Corruption and organised crime
The tentacles of organised crime increasingly extend to sectors and institutions where criminal activity and corruption are inextricably linked.
It is currently estimated that 38,000 people are involved in organised crime in the UK, and such activities cost the economy anywhere between £20 and £30 billion per year. The UK Border Agency, police and prison service have been targeted by organised criminals. Social housing is exploited by organised criminals to facilitate drug trafficking and prostitution. The employment of illegal workers is regarded by the construction industry as the single biggest corruption threat to the sector as it damages fair competition.
How corruption facilitates organised crime
Organised criminals use corruption in many ways to facilitate their enterprises, for example through:
- Bribing a low-level official to facilitate people trafficking into the UK
- Infiltrating a call centre to enable identify theft, that can be used to open banks accounts through which illegitimate money is laundered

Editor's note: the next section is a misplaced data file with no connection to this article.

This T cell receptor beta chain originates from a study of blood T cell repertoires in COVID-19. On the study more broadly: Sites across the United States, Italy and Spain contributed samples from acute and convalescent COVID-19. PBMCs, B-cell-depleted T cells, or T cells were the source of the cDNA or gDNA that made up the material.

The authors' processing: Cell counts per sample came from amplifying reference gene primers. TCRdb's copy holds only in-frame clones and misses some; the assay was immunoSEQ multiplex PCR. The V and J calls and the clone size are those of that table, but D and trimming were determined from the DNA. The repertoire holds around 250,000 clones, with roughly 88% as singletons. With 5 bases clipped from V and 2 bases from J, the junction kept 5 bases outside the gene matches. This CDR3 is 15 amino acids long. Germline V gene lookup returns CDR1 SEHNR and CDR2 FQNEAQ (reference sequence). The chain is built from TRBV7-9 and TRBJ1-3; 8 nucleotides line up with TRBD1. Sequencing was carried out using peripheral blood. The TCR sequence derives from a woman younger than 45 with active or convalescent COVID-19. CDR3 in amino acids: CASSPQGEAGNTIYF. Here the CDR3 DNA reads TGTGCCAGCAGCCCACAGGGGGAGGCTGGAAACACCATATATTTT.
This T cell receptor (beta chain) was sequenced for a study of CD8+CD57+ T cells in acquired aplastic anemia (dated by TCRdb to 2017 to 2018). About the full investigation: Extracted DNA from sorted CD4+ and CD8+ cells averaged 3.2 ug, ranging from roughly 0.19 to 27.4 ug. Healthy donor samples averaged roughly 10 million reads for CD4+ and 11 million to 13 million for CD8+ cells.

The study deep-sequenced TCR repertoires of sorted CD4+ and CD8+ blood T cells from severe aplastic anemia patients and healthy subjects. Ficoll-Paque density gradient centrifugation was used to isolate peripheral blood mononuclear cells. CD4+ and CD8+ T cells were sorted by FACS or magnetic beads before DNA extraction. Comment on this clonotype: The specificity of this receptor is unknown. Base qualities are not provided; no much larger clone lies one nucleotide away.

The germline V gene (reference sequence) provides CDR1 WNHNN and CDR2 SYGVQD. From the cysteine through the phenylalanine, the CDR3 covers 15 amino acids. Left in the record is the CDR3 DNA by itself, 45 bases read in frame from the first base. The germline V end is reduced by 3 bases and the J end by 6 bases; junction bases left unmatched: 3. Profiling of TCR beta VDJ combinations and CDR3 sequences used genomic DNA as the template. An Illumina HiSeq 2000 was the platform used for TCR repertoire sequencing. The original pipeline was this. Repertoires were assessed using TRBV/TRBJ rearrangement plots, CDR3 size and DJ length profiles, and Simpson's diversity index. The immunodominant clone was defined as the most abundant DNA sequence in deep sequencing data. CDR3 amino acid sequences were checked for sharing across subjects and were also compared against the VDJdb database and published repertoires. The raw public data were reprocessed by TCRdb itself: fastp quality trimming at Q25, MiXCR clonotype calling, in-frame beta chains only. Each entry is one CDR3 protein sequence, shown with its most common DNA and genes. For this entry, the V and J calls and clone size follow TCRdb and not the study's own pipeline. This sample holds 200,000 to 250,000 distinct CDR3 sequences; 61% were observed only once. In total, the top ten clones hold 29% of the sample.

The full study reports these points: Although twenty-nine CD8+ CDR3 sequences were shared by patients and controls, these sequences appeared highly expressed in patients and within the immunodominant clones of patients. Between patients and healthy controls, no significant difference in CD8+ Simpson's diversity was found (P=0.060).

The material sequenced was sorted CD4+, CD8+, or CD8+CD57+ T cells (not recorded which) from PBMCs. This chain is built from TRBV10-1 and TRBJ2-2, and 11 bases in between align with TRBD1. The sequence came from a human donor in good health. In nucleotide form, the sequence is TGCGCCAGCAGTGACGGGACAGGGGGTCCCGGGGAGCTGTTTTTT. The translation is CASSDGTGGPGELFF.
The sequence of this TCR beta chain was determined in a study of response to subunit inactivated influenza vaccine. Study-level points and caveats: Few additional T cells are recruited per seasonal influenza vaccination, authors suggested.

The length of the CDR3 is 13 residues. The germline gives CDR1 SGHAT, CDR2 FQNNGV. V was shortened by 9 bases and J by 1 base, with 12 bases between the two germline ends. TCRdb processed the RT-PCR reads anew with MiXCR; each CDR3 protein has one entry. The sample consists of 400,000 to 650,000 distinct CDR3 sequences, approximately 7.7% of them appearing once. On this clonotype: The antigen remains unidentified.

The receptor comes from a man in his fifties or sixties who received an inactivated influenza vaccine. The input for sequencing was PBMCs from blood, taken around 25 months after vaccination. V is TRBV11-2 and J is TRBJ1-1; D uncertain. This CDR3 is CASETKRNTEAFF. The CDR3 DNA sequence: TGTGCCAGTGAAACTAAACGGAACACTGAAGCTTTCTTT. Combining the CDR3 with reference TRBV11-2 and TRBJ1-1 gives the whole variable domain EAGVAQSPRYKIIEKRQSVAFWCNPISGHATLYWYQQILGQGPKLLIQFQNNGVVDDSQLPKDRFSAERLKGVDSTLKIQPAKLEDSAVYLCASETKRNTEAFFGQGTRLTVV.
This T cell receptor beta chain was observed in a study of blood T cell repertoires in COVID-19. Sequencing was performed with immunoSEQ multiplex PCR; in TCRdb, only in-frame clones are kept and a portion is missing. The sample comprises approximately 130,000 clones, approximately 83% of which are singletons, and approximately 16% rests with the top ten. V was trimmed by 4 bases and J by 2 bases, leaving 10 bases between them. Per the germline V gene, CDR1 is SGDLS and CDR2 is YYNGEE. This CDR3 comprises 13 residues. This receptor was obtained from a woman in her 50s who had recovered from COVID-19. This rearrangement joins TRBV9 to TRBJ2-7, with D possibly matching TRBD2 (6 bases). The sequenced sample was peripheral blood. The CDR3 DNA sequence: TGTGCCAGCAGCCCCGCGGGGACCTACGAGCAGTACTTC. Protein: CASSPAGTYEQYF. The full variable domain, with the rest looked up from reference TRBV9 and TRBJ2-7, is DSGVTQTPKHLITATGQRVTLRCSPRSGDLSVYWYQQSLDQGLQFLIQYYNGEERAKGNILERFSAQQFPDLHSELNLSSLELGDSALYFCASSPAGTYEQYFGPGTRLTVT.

- Placing associates in housing associations in order to gain access to properties that can be used for prostitution
- Bribing a court official to gain details about witnesses, who can then be intimidated into withdrawing evidence
- Payment of unusually large fees to professional advisors who will exploit legal or tax loopholes without satisfying themselves as to the source of their clients’ wealth.
- Poor auditing of local authority procurement procedures can open the door to corrupt allocation of contracts
- Failure to investigate or prosecute apparently minor corruption offences can create a culture of impunity.
- Lax security over IT systems can allow criminals to access important information – for example, through blackmailing or intimidating a civilian worker in the police force.
In : Organised Crime
Tags: organised crime gangs mafia